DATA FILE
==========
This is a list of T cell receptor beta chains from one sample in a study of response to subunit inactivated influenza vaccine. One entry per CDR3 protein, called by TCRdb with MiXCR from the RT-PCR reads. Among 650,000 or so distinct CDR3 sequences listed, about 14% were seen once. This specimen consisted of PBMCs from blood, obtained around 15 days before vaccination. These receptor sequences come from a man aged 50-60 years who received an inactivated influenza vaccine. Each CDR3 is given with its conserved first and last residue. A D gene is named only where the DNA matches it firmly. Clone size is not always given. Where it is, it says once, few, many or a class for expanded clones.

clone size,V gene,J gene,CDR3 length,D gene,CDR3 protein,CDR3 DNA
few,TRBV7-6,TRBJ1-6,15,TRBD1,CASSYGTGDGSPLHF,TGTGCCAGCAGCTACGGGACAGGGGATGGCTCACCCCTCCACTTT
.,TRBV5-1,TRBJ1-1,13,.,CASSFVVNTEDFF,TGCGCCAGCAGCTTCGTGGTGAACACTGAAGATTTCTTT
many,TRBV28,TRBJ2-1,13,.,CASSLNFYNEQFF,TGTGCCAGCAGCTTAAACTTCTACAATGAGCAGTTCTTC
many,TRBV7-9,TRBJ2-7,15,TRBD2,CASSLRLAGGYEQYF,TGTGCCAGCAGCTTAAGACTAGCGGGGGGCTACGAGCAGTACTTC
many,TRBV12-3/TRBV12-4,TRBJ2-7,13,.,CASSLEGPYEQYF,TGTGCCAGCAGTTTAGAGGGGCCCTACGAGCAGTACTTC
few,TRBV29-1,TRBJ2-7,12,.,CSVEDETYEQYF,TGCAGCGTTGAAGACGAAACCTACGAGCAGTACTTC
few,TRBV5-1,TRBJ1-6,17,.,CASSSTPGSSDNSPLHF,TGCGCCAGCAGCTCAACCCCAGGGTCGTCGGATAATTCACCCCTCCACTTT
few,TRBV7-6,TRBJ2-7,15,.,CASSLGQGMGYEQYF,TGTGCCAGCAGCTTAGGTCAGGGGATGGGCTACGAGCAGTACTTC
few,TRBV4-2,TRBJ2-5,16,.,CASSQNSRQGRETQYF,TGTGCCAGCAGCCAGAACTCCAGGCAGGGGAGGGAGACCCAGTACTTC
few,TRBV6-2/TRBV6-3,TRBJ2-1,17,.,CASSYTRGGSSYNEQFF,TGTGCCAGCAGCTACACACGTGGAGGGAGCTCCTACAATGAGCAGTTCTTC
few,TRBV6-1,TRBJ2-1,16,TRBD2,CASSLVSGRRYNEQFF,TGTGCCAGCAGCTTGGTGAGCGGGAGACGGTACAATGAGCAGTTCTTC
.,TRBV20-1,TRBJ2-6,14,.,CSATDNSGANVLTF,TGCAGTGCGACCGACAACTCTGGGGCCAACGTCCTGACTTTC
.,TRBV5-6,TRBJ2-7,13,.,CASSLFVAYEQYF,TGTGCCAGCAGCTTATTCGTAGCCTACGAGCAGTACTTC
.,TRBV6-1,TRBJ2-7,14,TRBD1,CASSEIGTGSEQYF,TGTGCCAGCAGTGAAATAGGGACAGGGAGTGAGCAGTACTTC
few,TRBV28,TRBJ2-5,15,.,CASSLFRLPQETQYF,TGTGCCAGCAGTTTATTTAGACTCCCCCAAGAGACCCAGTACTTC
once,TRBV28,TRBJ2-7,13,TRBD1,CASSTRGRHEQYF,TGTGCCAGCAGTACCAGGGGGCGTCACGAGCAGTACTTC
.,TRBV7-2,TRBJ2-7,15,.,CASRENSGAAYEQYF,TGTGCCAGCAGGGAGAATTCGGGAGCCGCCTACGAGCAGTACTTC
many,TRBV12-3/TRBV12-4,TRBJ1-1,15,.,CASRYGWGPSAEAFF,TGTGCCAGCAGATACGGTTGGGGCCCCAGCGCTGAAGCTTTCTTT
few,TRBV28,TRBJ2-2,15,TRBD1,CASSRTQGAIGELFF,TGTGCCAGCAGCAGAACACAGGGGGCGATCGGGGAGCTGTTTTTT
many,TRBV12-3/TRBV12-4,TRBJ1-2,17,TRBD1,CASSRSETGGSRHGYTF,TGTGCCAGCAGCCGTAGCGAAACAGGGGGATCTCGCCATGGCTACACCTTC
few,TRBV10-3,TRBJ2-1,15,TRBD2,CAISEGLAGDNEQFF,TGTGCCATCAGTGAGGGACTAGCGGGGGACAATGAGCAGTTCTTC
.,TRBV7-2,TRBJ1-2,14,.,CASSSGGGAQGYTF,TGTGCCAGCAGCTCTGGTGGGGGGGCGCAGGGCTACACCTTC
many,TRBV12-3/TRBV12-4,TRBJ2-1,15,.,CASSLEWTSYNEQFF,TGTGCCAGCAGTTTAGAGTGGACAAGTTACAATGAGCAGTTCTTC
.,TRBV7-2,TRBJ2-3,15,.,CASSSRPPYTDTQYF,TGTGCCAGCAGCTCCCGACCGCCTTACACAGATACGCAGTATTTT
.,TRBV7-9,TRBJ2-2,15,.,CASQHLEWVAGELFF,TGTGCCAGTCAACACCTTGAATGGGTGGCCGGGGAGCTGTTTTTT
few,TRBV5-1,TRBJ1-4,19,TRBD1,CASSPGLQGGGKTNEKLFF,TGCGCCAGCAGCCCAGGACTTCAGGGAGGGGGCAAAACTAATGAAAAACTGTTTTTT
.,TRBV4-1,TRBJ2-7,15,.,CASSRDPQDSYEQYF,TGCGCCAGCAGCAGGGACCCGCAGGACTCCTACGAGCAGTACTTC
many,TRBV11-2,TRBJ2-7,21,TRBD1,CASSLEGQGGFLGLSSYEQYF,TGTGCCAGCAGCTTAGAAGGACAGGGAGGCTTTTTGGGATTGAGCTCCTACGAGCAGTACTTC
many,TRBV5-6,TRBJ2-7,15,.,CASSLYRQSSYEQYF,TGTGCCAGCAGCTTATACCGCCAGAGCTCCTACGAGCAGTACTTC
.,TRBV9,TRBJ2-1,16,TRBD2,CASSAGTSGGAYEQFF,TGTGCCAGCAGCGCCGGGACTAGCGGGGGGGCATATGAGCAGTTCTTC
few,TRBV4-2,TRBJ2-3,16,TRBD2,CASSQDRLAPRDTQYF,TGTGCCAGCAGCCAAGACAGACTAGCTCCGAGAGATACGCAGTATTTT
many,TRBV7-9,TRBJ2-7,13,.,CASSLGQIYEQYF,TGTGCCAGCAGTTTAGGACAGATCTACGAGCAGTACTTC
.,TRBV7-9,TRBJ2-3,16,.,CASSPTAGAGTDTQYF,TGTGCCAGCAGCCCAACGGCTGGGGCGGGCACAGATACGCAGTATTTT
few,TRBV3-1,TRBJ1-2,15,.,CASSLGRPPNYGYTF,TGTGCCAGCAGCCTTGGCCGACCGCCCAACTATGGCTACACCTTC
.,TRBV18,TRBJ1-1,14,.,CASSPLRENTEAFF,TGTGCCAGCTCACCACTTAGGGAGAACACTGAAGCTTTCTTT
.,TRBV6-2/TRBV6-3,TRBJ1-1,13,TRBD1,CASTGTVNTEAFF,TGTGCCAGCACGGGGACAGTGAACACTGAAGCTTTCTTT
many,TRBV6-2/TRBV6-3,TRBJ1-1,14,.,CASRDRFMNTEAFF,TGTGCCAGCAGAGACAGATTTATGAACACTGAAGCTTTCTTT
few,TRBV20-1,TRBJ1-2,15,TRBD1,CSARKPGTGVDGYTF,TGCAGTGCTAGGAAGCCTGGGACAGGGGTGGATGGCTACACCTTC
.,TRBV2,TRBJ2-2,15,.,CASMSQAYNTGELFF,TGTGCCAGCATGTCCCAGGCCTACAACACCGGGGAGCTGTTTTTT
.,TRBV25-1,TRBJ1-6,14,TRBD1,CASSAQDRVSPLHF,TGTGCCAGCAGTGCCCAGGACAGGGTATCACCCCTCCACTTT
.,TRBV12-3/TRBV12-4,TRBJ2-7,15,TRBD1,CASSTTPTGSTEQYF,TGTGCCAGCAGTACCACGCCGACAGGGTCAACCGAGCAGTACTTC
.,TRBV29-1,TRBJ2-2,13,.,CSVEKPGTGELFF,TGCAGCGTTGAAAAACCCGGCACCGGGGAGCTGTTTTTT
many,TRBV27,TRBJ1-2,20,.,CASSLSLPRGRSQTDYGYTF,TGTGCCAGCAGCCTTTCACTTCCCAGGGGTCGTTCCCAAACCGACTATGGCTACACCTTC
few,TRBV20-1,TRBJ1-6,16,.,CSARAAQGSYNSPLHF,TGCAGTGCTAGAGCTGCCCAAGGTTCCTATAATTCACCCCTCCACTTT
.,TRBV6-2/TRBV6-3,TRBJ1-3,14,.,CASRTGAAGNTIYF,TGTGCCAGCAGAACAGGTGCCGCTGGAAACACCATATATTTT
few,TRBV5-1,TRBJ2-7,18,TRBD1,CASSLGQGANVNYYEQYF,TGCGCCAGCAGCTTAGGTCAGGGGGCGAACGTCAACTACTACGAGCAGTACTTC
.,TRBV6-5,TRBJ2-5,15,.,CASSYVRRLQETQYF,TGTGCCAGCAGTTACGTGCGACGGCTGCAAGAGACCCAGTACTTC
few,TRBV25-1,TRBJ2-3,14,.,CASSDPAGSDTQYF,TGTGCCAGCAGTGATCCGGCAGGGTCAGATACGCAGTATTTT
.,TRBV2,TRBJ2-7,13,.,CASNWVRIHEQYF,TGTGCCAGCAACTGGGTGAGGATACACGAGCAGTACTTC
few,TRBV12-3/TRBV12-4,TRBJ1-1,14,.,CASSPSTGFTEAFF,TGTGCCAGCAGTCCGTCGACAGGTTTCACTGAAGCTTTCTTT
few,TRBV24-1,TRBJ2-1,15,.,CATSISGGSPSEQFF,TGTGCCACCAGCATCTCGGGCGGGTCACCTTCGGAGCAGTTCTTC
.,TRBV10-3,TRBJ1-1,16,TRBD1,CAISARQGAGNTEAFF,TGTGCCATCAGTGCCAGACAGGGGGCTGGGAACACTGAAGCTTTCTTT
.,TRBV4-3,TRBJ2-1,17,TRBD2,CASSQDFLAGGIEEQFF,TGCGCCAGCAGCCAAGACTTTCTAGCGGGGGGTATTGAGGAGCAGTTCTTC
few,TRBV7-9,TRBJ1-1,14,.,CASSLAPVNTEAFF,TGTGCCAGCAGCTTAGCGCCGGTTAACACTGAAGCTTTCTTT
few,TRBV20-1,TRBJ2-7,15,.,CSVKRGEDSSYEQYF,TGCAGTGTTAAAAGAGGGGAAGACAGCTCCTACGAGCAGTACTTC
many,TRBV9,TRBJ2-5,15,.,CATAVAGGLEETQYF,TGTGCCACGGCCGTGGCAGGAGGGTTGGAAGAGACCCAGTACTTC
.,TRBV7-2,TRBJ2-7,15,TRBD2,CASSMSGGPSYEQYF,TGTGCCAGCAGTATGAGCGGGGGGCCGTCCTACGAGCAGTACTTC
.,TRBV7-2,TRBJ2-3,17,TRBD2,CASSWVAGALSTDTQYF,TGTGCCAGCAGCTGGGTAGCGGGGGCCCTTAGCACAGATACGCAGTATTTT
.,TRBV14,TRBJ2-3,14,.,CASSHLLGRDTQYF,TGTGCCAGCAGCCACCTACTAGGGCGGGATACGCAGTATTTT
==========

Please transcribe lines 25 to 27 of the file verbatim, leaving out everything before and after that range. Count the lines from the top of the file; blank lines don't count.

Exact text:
many,TRBV12-3/TRBV12-4,TRBJ2-1,15,.,CASSLEWTSYNEQFF,TGTGCCAGCAGTTTAGAGTGGACAAGTTACAATGAGCAGTTCTTC
.,TRBV7-2,TRBJ2-3,15,.,CASSSRPPYTDTQYF,TGTGCCAGCAGCTCCCGACCGCCTTACACAGATACGCAGTATTTT
.,TRBV7-9,TRBJ2-2,15,.,CASQHLEWVAGELFF,TGTGCCAGTCAACACCTTGAATGGGTGGCCGGGGAGCTGTTTTTT